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PET Imaging of Small Animals: Molecules for Molecular Imaging . Department of Chemistry and the McMaster Institute of Applied Radiation Sciences With the support of : The Department of Nuclear Medicine, Hamilton Health Sciences. Molecular (Radio) Imaging.

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PET Imaging of Small Animals: Molecules for Molecular Imaging


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pet imaging of small animals molecules for molecular imaging

PET Imaging of Small Animals:Molecules for Molecular Imaging

Department of Chemistry and the McMaster Institute of Applied Radiation Sciences

With the support of :

The Department of Nuclear Medicine, Hamilton Health Sciences

molecular radio imaging
Molecular (Radio) Imaging
  • Diagnostic techniques that allow for the study of
  • specific biochemical processes
  • Can be done in vivo (SPECT, planar imaging, PET) or
  • in vitro (fluorescence, autoradiography)
  • Requires the development of radiolabeled compounds
  • (contrast agents)
radiotracers
Radiotracers
  • Compounds which carry a radionuclide whose emissions can be tracked by an external detector
    • Gamma emitters (SPECT/planar imaging)
    • Positron emitters (PET)
  • Used to follow the distribution and biochemistry of a particular compound
the tracer principle
The Tracer Principle

The amount of tracer used in a study is so small

that it does not perturb the biological system

under investigation.

areas of research
Areas of Research
  • The preparation and testing of radiopharmaceuticals and fluorescent compounds for:
    • Clinical diagnostic imaging (SPECT and PET)
    • Drug testing
    • Radiotherapy
  • Novel radiolabeling and drug discovery techniques
specifics
Specifics
  • Technetium (Tc) labeled peptides and hormones
  • Small molecule Tc complexes for molecular imaging
  • 18F labeled hormones for PET
technetium 99m 99m tc
Technetium-99m (99mTc)
  • Gives off gamma rays that can be detected by a scintillation camera
  • The most widely used radionuclide in diagnostic medicine (ideal nuclear properties, readily available, low cost)
tc essential compounds
Tc-Essential Compounds
  • “Simple” complexes-distribution determined based on charge, size, lipophilicity etc.
molecular radioimaging
Molecular Radioimaging
  • Use a biomolecule to guide 99mTc to a particular receptor
  • Requirements:
    • Bond between Tc and the biomolecule will not degrade in vivo
    • Attachment of Tc will not alter the selectivity of the parent targeting agent
bifunctional chelates
Bifunctional Chelates
  • Used to append Tc to biomolecules
  • The chelate must be able to form a Tc complex in water where the metal is in very low concentrations (10-8 M to 10-9 M)
  • All reactions begin with TcO4-
problems
Problems
  • Existing Tc ligands are large
  • Metal complexes are susceptible to premature degradation in vivo
  • Limited synthetic flexibility
project 1 develop better ligands
Project 1: Develop better ligands

Linker site

Metal binding

  • Stable
  • Prepared in high yield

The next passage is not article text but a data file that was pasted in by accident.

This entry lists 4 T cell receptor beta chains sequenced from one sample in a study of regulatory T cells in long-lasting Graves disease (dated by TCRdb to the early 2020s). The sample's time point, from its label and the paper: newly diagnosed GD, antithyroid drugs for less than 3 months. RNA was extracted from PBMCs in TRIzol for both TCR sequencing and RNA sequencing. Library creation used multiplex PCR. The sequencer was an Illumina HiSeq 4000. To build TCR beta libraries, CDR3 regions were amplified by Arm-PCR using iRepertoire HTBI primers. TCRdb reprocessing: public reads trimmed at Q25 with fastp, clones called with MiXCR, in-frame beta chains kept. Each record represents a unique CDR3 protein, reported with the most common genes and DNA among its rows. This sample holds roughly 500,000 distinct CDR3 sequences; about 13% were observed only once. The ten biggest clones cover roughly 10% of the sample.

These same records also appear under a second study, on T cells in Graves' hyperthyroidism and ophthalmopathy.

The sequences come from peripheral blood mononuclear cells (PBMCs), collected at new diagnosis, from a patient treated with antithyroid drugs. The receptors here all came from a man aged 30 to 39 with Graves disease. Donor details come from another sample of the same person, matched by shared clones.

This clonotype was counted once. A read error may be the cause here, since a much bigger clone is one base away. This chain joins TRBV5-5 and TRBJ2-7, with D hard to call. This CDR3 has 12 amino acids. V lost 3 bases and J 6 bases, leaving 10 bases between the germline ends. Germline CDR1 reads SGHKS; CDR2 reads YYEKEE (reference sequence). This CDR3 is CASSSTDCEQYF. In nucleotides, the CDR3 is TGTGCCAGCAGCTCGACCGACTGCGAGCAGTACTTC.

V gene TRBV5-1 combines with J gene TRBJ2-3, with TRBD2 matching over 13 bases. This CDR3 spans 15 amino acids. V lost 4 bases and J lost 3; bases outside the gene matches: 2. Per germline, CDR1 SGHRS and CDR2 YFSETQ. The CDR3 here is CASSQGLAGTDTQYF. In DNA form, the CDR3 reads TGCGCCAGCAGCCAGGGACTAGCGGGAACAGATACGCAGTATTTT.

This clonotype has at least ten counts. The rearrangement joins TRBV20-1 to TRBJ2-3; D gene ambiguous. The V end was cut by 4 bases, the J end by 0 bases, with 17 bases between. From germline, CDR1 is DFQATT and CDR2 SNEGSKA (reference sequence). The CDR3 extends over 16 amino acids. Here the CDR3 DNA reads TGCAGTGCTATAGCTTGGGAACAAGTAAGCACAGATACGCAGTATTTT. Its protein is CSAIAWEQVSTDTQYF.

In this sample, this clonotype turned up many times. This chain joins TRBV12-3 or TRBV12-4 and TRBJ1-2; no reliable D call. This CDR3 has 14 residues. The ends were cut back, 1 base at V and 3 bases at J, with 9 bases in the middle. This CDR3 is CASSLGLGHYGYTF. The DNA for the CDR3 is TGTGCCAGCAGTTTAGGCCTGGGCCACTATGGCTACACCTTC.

• Easily linked to targeting agents
peptides
Peptides
  • Small peptides have proven to be effective targeting agents

111In-OctreoScan

library construction
Library Construction
  • Use the automated synthesizer to prepare families of analogues in parallel
correlating in vivo and in vitro molecular imaging
Correlating in vivo and in vitro molecular imaging

Screen RBA’s in vitro and in vivo

Look for localization at the cellular level

summary
Summary
  • Prepare libraries of any peptide (up to 30 amino acids) carrying a fluorescent tag or a radiolabel
  • Correlated in vitro and in vivo imaging
  • Molecular therapy using radioactive Re-isotopes
small molecule tc radiopharmaceuticals
Small Molecule Tc Radiopharmaceuticals

Designed to image biological processes

    • Amino acid metabolism
    • Carbohydrate utilization
  • Challenge: You need a small Tc-compound that is stable in vivo and easily functionalized
functionalized carboranes
Functionalized Carboranes

Amines, amino acids

Carbohydrates

ER agonists/antagonists

molecular imaging
Molecular Imaging
  • Targeting receptors that exits in low concentrations is a real challenge
  • You must not violate the tracer principle
the excess ligand problem
The Excess Ligand Problem

Large excess

Must be removed

first year chemistry
First Year Chemistry

“Like dissolves like”, “Oil and Water don’t mix”

Polar compounds have affinity for each other

Non-polar compounds have affinity for each other

Fluorine rich compounds have affinity for each other

fluorous labeling strategy
Fluorous Labeling Strategy

R = Biomolecule

X= Radionuclide

removing the fluorous material
Removing the Fluorous Material

Solid-Phase Extraction

125 i labeling
125I Labeling

Used to tag proteins, antibodies

the fluorous labeling system
The Fluorous Labeling System
  • Rapid and “hands free” synthesis and labeling of compounds
  • Applicable to a significant number of different isotopes:
    • Iodine-123 (SPECT)
    • Iodine-125 (Therapy and animal imaging)
    • Iodine-124 (PET)
    • Fluorine-18 (PET)
    • Carbon-11 (PET)
imaging in drug development
Imaging in Drug Development
  • Look at the distribution of a labeled version of a new drug candidate
  • Study receptor specificity of new compounds (screening in vivo)
  • Evaluate different drug delivery systems
the future
The Future
  • Animal Imaging (animal PET and SPECT/CT)
  • Cancer imaging and therapy
  • Targeted MRI and CT contrast agents
acknowledgements
Acknowledgements

Syracuse University

Molecular Insight Pharma. Inc.